Debate: Biden on offensive, Ryan emphasizing warmth

Paul Johnson, dressed as George Washington, walks past a barricade at Centre College, site of the vice-presidential debate in Danville, Ky. Vice President Joe Biden will face Republican vice presidential candidate, Rep. Paul Ryan, R-Wis., tonight. Enlargephoto

Mark Humphrey/Associated Press

Paul Johnson, dressed as George Washington, walks past a barricade at Centre College, site of the vice-presidential debate in Danville, Ky. Vice President Joe Biden will face Republican vice presidential candidate, Rep. Paul Ryan, R-Wis., tonight.

Five things to watch for when Joe Biden and Paul Ryan meet in the vice presidential debate Thursday night:

1. BIDEN UNBOUND: Look for Biden to go on the offensive in hopes of regaining ground lost by President Barack Obama's lackluster debate performance. An experienced debater, Biden is comfortable with the attack-dog role. But the vice president has a history of freewheeling, foot-in-mouth moments. Will he commit another gaffe?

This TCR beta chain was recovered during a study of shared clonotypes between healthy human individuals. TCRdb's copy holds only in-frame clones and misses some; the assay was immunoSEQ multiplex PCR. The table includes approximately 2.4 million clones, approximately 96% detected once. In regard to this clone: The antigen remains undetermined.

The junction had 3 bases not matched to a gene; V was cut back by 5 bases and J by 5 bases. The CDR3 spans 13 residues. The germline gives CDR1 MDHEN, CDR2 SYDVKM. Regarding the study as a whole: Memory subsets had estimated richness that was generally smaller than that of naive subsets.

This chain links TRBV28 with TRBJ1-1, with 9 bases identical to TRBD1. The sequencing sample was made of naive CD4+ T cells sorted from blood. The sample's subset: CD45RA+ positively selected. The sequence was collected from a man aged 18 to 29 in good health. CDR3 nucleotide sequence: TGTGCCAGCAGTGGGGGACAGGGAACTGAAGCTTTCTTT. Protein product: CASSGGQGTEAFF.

2. RYAN'S DEBUT: This is the Wisconsin congressman's first time on the national debate stage. As House Budget Committee chairman, he's a whiz on federal spending and tax policy. His knowledge of foreign policy and national security isn't as deep. Watch to see whether his hours of practice result in polished and punchy – not wonky – answers.

3. BATTLE OF THE AGES: It's youth vs. experience. At 42, Ryan is the same age as Biden's younger son. Ryan suggests the generational divide gives him an edge over 69-year-old Biden and wider appeal. But Biden's an energetic performer who prides himself on an ability to connect with regular folks.

4. NUMBERS GAME: Expect to hear lots about the House Republican budget plan written by Ryan. Biden's sure to criticize Ryan's spending cuts and Medicare proposal as too extreme. Even GOP presidential nominee Mitt Romney has distanced himself from some of Ryan's more controversial ideas.

5. THE MODERATOR: Jim Lehrer's laid-back approach in the first presidential debate was widely panned. This time Martha Raddatz of ABC News runs the show. Look for her to ask sharper questions and more aggressively rein in the candidates. The veteran war correspondent has joked that it might be wise to wear body armor for the job.

more Mountain Daylight Time podcasts

Election Video



Most read political articles

From our Denver Correspondent
From the right

From the left

From the middle

The Durango Herald footer-logo